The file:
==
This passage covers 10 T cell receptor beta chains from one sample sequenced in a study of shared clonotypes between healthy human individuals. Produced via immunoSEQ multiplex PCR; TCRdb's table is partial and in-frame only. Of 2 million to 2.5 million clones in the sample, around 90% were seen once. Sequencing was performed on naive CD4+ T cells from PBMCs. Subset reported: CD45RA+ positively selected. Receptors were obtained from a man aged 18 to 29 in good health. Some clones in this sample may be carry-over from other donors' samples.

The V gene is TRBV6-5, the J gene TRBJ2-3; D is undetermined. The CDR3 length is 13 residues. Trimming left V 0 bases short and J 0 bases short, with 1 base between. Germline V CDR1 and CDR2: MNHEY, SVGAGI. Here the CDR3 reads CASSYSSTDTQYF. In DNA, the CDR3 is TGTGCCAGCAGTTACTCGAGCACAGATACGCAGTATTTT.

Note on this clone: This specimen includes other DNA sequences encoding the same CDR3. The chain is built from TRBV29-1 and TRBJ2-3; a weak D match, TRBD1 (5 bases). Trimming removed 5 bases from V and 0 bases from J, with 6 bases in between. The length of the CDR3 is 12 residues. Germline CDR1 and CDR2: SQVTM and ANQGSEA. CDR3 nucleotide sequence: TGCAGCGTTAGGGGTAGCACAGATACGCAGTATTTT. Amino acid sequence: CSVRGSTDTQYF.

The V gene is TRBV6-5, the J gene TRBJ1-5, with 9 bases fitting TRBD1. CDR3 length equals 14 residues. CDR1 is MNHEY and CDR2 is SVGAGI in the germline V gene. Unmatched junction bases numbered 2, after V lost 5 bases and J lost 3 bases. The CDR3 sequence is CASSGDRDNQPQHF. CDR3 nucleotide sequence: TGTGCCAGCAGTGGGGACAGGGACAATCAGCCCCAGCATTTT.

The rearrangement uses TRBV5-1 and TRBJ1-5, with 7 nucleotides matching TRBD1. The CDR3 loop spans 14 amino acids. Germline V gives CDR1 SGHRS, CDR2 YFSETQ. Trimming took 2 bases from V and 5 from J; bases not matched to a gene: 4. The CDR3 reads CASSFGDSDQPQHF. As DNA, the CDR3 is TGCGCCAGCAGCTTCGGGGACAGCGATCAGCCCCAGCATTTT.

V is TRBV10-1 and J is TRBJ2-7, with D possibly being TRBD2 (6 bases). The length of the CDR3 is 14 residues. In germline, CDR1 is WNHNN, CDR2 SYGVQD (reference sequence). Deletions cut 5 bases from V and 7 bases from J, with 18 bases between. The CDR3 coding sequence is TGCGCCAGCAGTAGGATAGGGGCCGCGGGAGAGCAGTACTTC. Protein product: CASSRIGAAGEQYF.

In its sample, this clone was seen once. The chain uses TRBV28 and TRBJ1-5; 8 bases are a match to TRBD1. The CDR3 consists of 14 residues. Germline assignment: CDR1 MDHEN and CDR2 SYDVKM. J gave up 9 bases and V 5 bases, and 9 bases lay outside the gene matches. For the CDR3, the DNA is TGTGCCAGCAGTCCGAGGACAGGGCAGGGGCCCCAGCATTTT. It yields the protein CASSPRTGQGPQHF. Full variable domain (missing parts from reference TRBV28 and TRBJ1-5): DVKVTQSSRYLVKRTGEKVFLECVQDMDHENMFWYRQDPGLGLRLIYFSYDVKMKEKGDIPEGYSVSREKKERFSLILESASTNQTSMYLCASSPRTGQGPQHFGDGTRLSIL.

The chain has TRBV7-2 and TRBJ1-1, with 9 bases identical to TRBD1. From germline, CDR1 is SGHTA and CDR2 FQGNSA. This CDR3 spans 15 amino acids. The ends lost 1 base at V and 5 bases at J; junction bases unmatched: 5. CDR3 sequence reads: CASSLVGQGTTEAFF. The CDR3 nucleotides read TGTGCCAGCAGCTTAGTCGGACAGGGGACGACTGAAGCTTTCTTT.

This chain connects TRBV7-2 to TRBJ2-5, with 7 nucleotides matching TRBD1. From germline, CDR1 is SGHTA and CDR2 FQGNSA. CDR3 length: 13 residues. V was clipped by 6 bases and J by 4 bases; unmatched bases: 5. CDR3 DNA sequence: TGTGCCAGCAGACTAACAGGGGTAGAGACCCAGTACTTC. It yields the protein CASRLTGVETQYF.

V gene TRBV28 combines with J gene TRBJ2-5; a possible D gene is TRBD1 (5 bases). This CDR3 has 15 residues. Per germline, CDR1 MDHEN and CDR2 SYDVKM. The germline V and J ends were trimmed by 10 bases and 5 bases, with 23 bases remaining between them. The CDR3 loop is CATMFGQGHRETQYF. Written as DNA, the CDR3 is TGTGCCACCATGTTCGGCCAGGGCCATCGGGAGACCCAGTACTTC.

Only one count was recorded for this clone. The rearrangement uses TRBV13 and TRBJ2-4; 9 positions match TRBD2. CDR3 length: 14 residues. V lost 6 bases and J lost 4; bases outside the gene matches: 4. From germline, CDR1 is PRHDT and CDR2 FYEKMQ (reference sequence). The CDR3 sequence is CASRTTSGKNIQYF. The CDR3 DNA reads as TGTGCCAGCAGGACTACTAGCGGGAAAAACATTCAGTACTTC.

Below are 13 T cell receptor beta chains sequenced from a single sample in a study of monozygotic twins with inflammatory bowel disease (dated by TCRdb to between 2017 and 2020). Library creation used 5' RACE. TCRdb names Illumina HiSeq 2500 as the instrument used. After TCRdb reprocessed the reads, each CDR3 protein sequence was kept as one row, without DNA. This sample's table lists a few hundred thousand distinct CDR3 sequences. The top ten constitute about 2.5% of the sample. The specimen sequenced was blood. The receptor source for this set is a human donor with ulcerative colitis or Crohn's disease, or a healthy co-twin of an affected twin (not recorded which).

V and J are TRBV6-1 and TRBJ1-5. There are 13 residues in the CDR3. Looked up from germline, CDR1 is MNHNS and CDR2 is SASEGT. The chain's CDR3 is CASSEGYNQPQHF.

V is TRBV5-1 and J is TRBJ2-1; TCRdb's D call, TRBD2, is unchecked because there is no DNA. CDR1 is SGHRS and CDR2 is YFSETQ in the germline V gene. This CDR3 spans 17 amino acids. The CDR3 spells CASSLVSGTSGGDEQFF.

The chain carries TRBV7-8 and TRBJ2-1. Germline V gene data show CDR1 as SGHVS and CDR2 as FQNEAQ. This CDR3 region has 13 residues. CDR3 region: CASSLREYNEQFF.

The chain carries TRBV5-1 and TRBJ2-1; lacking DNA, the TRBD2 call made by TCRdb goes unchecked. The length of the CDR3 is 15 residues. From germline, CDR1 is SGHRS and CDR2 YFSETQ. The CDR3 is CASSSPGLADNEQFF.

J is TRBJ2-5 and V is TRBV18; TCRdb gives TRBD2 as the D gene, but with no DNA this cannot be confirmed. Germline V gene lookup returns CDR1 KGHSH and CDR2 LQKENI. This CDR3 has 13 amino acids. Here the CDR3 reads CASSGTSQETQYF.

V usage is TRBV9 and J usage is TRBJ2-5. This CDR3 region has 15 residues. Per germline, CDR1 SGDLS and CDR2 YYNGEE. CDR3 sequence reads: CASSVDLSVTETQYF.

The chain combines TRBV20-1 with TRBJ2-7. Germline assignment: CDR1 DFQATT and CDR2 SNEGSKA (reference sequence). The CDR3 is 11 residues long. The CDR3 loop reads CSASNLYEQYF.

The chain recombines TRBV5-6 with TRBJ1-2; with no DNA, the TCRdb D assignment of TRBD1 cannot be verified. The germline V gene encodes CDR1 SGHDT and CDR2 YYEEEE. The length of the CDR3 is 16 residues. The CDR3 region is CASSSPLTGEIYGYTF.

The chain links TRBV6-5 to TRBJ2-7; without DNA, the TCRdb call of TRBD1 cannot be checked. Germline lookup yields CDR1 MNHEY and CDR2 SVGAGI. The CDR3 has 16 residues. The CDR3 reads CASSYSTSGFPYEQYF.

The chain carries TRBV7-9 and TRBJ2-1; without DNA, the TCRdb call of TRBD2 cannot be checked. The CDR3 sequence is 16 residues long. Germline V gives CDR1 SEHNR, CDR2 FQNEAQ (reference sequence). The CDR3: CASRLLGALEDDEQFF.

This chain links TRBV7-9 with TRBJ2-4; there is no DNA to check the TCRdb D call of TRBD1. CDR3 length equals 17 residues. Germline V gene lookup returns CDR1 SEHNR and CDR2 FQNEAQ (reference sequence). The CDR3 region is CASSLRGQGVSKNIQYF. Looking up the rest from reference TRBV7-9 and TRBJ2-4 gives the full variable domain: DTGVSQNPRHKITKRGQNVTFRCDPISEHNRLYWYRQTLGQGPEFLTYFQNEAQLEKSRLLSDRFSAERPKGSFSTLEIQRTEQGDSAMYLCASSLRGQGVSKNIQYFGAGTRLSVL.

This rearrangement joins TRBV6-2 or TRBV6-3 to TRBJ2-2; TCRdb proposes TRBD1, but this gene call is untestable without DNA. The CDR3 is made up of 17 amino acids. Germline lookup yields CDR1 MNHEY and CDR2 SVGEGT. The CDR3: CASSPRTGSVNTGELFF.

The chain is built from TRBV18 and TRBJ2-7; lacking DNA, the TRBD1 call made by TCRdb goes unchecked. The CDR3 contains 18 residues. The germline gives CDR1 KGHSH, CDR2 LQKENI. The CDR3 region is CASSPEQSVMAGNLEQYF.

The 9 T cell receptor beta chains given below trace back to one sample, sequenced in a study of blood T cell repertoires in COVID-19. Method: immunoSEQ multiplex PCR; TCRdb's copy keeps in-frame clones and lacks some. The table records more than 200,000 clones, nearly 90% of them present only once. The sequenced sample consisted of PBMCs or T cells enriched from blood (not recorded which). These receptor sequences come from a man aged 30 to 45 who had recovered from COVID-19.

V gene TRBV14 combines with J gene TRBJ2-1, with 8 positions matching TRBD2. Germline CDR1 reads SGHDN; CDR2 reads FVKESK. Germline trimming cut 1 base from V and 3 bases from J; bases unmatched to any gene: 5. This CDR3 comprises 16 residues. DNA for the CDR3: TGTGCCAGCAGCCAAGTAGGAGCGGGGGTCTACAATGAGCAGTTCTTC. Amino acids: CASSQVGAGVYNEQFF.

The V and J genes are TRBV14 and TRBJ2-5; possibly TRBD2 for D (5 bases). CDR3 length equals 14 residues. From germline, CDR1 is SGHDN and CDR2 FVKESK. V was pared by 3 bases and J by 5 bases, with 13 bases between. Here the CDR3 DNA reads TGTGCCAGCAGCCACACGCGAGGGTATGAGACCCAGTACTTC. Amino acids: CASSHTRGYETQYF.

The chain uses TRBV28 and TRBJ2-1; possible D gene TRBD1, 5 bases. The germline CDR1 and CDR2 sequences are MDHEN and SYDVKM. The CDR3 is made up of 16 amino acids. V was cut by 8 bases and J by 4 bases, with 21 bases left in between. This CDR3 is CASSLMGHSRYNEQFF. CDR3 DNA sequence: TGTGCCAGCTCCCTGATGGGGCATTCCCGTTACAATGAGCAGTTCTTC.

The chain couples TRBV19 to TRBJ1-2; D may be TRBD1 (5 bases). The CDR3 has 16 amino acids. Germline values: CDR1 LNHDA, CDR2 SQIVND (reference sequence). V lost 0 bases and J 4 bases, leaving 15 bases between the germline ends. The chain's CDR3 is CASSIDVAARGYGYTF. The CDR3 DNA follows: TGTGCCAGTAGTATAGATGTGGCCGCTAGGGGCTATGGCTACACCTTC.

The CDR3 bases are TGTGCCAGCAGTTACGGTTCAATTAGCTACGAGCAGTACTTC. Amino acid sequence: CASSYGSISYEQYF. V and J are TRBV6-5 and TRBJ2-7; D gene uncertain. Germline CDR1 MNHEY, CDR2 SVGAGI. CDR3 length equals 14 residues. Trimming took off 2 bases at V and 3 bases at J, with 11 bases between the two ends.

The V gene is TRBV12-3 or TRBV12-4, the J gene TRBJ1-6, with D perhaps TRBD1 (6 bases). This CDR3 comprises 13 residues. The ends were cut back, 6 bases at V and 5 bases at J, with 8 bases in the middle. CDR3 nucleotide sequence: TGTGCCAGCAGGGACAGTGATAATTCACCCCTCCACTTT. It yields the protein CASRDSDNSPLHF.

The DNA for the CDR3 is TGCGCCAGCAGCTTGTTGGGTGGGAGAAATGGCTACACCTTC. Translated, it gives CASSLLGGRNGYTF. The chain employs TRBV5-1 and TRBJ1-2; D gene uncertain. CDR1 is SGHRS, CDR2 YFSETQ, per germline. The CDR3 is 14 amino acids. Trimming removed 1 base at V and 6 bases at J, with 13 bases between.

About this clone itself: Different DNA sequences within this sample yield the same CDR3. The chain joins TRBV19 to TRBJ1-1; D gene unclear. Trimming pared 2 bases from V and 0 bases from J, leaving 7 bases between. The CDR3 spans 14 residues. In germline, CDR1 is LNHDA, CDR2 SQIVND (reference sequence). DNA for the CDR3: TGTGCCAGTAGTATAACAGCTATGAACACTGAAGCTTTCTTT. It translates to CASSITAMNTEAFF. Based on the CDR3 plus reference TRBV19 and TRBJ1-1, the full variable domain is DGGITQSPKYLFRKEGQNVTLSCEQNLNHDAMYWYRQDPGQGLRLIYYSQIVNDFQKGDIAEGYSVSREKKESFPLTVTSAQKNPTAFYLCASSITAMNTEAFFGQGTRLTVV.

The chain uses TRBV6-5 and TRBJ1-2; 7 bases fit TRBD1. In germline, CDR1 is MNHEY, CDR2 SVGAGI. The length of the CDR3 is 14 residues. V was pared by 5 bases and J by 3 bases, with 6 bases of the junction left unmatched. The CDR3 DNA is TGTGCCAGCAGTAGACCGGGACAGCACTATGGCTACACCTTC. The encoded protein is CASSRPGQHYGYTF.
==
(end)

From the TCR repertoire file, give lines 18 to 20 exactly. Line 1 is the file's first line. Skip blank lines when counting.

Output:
V usage is TRBV9 and J usage is TRBJ2-5. This CDR3 region has 15 residues. Per germline, CDR1 SGDLS and CDR2 YYNGEE. CDR3 sequence reads: CASSVDLSVTETQYF.

The chain combines TRBV20-1 with TRBJ2-7. Germline assignment: CDR1 DFQATT and CDR2 SNEGSKA (reference sequence). The CDR3 is 11 residues long. The CDR3 loop reads CSASNLYEQYF.

The chain recombines TRBV5-6 with TRBJ1-2; with no DNA, the TCRdb D assignment of TRBD1 cannot be verified. The germline V gene encodes CDR1 SGHDT and CDR2 YYEEEE. The length of the CDR3 is 16 residues. The CDR3 region is CASSSPLTGEIYGYTF.